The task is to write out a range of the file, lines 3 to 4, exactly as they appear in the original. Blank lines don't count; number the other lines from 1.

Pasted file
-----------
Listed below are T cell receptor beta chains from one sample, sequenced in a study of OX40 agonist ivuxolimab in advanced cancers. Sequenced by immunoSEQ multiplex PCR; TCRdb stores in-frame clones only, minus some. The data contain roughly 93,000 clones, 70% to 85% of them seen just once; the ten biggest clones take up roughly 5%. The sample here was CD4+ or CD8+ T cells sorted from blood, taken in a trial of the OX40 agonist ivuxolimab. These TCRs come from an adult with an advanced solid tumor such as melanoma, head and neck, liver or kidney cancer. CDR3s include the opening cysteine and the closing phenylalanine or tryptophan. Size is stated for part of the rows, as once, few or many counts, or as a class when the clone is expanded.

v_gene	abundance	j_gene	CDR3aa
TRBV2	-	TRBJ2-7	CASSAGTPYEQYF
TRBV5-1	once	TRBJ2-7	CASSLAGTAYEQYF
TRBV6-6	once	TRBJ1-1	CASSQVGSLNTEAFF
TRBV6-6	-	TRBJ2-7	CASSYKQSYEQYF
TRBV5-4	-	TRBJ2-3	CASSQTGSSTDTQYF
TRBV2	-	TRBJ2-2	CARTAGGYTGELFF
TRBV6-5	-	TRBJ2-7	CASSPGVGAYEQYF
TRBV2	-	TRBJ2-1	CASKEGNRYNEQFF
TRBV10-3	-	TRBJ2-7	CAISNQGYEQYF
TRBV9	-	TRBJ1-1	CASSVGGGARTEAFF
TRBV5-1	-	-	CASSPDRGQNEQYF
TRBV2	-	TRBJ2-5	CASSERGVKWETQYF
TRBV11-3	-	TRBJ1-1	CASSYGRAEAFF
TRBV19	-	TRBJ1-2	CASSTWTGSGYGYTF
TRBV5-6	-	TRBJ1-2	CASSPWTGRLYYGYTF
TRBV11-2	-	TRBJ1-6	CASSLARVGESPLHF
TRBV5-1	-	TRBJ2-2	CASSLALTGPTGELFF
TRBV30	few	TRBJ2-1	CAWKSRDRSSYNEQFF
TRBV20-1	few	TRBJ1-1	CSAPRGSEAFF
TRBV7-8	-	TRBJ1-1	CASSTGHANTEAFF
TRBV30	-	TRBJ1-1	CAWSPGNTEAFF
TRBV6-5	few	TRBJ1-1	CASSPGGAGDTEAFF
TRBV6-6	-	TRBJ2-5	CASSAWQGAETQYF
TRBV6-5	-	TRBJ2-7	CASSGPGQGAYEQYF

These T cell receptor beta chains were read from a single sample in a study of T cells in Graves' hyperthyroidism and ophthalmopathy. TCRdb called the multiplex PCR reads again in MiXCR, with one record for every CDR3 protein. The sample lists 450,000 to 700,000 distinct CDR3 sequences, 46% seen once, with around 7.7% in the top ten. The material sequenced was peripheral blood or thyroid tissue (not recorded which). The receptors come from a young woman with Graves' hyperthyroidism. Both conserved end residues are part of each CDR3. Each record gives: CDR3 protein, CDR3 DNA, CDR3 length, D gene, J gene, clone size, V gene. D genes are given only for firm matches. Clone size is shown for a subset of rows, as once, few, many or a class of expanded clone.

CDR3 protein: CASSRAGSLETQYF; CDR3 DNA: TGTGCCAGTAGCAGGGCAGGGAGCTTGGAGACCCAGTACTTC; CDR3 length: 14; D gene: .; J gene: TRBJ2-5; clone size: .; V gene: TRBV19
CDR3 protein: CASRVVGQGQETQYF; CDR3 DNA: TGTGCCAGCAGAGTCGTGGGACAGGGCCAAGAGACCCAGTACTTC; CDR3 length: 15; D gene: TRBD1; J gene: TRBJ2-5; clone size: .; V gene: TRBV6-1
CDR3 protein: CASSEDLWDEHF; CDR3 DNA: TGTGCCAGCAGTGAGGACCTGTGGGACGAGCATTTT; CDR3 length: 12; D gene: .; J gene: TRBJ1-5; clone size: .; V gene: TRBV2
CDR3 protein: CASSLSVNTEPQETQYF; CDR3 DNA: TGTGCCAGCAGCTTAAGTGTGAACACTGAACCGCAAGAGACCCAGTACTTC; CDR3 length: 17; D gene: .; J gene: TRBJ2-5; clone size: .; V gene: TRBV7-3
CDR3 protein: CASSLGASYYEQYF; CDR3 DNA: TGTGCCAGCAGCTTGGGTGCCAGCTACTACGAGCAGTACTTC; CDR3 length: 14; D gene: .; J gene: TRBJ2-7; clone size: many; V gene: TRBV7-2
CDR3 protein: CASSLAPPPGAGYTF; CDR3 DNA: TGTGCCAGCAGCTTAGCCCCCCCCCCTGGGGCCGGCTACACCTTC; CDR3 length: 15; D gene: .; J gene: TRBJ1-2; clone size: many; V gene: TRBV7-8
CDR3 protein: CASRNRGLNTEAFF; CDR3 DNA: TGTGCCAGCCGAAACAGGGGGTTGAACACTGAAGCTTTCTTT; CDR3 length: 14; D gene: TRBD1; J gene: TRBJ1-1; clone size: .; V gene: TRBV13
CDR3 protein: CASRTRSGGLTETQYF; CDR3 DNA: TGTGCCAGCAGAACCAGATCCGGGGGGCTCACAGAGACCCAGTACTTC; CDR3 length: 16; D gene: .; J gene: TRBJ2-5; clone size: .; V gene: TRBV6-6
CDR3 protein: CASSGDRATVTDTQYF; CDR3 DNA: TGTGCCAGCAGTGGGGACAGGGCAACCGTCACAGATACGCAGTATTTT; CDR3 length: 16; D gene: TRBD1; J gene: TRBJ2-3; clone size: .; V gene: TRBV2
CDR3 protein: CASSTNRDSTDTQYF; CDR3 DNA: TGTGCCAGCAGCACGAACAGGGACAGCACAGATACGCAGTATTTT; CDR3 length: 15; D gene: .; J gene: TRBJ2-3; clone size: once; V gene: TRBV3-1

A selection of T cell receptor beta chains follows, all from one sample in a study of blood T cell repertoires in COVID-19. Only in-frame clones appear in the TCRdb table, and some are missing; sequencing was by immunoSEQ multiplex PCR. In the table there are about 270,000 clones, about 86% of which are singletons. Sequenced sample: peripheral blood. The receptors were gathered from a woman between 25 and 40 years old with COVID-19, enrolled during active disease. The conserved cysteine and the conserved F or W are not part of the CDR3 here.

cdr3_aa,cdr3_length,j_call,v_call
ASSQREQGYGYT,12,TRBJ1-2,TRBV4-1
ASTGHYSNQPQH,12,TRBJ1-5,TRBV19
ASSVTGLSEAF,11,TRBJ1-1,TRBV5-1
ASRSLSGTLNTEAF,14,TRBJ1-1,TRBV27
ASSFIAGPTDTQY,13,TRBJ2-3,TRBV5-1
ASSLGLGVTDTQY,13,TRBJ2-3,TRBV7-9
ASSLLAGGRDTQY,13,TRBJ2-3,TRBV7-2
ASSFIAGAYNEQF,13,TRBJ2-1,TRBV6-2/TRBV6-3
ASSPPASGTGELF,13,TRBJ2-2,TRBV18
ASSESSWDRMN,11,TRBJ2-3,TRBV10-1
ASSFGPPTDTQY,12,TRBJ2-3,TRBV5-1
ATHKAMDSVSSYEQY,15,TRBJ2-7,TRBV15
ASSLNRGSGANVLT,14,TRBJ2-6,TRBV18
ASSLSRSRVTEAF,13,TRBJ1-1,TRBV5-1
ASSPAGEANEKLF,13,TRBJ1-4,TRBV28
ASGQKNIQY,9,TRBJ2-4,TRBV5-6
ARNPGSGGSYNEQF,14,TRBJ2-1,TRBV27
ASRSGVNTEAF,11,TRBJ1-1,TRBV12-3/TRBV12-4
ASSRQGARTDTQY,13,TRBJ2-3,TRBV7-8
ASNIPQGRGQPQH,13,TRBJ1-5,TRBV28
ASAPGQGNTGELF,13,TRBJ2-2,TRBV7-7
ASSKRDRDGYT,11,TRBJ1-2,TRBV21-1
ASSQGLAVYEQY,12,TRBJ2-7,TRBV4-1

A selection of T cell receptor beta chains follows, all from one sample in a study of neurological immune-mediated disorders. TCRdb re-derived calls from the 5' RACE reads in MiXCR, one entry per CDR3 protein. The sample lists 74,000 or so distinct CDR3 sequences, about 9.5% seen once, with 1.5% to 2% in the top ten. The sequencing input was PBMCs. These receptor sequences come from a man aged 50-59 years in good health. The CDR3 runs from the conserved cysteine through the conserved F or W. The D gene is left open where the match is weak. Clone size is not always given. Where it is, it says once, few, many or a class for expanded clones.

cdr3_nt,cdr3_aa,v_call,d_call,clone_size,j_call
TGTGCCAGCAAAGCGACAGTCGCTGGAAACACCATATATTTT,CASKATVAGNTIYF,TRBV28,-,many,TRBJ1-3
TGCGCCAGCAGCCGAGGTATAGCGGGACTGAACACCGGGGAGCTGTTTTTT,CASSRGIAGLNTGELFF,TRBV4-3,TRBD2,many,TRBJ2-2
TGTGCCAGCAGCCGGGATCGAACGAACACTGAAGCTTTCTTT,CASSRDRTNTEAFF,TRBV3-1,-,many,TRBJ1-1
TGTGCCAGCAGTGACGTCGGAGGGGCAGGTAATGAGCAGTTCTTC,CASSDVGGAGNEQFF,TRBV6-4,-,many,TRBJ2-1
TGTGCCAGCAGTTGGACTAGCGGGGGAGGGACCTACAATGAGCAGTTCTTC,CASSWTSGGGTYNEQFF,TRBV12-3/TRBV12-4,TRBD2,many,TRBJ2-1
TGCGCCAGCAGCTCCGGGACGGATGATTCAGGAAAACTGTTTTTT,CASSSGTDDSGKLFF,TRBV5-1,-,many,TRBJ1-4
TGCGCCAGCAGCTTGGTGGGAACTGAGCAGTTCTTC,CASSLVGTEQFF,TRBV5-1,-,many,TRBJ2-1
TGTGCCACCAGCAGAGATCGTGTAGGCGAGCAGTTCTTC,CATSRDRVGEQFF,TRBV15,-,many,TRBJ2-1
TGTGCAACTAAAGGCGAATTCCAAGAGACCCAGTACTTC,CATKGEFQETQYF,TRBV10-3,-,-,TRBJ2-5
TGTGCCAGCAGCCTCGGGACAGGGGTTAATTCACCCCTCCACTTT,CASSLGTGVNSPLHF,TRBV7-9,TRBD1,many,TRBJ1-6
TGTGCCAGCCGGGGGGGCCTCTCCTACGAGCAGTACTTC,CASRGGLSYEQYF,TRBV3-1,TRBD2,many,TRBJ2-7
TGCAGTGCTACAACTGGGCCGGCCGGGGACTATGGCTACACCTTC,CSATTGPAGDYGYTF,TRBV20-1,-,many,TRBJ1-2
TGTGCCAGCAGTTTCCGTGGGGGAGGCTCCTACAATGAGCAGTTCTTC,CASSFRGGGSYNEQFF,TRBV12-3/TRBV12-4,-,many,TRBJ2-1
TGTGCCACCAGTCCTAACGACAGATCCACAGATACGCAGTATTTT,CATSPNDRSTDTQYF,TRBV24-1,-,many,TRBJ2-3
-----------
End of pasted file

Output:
TRBV2	-	TRBJ2-7	CASSAGTPYEQYF
TRBV5-1	once	TRBJ2-7	CASSLAGTAYEQYF